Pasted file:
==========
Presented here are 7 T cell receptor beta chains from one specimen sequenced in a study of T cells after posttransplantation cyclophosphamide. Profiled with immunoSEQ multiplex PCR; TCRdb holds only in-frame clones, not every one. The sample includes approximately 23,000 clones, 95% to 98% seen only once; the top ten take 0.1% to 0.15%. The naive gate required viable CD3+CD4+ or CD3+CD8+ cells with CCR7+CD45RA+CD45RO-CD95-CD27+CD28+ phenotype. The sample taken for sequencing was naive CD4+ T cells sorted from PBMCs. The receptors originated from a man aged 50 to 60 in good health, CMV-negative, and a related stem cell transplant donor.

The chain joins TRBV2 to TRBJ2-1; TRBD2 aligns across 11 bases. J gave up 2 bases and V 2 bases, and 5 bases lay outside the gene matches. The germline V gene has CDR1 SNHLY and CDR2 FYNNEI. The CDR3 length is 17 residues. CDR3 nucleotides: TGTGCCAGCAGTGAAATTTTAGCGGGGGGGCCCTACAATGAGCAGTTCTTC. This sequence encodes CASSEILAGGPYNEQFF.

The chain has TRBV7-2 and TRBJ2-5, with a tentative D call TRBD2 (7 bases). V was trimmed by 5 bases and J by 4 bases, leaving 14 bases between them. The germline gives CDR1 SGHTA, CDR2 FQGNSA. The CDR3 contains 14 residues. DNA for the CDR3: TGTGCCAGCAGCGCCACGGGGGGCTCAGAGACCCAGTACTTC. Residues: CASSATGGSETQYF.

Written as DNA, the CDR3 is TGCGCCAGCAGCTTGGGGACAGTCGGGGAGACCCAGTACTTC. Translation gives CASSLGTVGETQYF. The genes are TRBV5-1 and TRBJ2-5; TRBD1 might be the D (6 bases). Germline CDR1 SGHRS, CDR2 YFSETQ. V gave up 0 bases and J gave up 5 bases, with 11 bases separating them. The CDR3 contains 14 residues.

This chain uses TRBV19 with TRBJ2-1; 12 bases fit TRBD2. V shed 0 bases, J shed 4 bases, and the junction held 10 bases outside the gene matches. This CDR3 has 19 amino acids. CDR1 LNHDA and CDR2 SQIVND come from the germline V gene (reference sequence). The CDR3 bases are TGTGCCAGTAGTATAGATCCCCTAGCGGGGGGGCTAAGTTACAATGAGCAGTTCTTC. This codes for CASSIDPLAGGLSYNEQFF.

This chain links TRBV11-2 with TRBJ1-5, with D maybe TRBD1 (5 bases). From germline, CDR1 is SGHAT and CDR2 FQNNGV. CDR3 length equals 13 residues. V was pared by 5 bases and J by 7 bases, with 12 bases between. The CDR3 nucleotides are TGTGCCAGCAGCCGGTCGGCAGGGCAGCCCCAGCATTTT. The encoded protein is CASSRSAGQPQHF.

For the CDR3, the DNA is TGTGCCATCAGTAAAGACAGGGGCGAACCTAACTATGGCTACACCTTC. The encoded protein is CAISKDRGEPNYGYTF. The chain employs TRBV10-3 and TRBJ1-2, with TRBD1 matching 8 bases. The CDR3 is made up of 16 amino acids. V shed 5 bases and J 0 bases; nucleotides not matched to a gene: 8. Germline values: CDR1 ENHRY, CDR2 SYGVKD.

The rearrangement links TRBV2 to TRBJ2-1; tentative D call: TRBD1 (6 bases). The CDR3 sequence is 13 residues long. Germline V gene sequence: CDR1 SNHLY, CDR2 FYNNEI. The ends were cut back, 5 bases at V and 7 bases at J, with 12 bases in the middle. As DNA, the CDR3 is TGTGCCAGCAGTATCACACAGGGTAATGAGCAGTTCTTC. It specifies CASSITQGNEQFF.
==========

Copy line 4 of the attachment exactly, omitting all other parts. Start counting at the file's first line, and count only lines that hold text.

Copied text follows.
Written as DNA, the CDR3 is TGCGCCAGCAGCTTGGGGACAGTCGGGGAGACCCAGTACTTC. Translation gives CASSLGTVGETQYF. The genes are TRBV5-1 and TRBJ2-5; TRBD1 might be the D (6 bases). Germline CDR1 SGHRS, CDR2 YFSETQ. V gave up 0 bases and J gave up 5 bases, with 11 bases separating them. The CDR3 contains 14 residues.